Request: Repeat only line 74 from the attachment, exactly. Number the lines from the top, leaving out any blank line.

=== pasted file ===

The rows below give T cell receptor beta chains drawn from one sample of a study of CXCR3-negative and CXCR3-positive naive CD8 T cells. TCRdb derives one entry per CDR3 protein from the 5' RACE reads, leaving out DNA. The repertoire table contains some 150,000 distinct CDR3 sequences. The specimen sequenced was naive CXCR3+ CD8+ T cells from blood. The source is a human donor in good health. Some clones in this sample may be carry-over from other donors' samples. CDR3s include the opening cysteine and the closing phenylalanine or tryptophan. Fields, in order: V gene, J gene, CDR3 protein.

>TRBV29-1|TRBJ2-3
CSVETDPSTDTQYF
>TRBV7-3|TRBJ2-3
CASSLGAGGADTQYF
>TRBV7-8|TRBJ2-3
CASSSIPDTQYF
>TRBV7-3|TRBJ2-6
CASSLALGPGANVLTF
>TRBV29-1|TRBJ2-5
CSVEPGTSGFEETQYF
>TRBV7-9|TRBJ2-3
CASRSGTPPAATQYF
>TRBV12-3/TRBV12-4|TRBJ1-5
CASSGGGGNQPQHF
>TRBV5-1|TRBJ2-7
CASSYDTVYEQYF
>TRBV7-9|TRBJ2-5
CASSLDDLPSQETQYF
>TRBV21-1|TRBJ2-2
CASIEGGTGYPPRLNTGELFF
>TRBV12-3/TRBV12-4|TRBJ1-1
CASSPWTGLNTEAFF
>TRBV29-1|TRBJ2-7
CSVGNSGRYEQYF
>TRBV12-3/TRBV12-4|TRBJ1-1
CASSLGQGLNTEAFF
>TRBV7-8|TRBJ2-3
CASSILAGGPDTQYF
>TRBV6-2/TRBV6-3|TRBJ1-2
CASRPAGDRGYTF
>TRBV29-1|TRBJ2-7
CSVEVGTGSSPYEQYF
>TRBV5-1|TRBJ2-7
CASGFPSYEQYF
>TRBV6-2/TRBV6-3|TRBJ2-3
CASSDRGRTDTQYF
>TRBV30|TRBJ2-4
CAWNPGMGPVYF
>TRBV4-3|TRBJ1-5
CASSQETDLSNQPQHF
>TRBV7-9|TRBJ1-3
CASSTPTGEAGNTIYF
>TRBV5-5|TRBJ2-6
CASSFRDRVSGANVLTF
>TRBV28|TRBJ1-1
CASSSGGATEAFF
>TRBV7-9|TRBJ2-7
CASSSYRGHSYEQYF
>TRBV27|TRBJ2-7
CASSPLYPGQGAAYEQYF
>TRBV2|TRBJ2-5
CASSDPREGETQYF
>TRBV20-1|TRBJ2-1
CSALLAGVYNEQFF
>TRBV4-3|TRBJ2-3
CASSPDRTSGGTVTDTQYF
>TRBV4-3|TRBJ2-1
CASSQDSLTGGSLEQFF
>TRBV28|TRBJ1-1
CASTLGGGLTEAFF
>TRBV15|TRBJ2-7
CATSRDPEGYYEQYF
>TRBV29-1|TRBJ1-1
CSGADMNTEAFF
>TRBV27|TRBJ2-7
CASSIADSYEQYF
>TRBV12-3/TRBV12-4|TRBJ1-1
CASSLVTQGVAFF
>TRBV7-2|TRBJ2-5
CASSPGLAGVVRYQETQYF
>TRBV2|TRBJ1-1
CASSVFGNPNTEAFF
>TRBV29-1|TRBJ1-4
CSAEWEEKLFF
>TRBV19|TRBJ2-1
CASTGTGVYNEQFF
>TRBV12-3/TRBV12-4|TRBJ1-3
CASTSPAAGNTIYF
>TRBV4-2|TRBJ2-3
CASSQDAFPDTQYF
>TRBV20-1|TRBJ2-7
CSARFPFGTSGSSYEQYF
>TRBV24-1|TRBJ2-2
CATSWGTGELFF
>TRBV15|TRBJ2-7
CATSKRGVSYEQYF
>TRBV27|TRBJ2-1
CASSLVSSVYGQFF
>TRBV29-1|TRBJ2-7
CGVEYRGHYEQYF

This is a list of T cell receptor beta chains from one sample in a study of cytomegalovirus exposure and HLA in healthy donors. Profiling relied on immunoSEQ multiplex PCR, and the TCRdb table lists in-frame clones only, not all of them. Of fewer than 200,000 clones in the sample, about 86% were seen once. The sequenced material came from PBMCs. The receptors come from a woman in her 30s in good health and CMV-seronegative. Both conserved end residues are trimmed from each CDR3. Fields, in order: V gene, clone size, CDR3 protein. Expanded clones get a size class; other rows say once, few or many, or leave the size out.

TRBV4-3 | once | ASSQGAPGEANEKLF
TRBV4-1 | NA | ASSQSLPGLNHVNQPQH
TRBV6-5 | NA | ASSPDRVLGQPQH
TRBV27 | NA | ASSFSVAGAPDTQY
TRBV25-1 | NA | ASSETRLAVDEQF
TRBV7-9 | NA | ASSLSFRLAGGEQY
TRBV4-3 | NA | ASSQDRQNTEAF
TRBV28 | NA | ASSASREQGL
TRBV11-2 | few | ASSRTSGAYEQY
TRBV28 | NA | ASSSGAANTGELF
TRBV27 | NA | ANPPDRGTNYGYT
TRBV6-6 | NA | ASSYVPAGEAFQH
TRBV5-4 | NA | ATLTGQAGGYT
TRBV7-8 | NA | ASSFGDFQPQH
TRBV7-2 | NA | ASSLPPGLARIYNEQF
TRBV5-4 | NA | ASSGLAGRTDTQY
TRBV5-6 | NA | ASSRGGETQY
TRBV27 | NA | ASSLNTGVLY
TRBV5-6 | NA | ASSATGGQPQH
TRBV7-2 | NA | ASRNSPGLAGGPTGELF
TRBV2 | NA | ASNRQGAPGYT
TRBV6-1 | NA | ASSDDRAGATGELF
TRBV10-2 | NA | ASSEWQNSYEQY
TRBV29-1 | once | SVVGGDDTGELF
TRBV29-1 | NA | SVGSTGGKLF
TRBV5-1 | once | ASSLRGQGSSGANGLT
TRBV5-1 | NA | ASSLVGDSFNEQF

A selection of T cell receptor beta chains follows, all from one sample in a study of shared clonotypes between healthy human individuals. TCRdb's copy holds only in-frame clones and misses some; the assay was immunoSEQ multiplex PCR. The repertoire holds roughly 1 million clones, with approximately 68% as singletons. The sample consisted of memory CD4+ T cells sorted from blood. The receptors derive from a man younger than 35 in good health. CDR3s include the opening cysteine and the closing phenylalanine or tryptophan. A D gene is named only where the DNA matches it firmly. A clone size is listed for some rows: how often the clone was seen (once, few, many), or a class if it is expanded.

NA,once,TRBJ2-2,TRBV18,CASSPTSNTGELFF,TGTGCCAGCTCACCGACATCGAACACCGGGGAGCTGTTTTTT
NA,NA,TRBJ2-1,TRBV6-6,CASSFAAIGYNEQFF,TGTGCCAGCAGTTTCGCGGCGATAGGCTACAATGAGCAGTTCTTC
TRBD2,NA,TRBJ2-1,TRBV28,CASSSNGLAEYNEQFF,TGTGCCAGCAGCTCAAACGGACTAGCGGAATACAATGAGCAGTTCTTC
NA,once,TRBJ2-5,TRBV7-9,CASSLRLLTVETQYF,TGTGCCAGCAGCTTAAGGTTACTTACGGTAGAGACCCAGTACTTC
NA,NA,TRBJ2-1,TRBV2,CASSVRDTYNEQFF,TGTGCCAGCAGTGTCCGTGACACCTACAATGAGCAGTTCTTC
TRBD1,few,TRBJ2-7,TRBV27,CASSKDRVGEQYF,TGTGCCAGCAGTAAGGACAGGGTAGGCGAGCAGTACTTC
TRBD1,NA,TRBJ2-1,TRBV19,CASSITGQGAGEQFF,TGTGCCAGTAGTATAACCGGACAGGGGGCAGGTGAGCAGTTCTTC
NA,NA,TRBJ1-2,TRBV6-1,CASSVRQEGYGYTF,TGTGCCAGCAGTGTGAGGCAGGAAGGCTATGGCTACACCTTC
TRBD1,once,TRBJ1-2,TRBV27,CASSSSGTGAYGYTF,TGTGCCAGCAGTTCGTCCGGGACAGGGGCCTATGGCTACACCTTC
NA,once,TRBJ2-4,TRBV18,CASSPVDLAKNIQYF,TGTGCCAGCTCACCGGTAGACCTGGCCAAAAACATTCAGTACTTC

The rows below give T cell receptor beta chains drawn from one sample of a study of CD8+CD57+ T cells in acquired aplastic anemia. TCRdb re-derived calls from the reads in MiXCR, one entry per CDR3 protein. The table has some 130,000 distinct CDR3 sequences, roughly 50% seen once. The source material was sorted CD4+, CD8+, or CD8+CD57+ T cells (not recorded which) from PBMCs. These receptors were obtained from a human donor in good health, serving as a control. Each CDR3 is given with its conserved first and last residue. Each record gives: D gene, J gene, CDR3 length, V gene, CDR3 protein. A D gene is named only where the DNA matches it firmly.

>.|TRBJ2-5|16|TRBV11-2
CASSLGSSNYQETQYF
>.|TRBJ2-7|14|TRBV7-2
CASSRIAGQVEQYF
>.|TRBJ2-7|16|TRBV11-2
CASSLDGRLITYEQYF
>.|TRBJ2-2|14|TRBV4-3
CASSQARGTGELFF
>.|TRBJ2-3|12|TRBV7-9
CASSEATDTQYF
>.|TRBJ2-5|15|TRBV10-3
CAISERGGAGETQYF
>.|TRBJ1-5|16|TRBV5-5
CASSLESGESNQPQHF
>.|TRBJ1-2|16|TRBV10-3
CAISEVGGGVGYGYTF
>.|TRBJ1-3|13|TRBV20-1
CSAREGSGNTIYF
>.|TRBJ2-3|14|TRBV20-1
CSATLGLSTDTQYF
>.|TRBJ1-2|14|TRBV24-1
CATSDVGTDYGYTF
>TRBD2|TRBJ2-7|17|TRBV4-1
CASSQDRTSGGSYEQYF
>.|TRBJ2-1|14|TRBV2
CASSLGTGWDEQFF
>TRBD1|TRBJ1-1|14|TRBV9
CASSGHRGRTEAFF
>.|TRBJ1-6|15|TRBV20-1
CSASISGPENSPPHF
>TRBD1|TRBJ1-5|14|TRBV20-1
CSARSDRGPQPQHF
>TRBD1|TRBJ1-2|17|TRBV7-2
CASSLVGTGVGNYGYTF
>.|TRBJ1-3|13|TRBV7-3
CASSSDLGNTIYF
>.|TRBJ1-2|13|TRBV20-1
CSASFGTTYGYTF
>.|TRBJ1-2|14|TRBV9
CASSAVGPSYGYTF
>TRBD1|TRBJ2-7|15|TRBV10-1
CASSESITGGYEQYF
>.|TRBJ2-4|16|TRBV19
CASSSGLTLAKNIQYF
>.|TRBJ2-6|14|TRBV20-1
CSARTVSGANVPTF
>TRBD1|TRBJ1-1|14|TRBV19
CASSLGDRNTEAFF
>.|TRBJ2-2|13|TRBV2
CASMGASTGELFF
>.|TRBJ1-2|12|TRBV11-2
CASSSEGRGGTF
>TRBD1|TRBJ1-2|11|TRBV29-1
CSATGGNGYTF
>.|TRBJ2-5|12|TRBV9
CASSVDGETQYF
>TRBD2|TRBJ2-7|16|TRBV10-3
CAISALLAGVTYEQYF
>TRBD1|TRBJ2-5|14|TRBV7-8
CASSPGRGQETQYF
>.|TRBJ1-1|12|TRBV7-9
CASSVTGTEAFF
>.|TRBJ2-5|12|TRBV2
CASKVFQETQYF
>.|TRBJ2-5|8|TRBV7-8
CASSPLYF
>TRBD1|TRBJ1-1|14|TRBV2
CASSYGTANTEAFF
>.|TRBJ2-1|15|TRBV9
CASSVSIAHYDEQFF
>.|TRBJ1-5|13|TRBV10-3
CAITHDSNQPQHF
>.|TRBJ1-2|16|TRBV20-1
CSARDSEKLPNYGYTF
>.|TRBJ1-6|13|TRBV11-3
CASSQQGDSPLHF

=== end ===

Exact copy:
>TRBV29-1|TRBJ1-4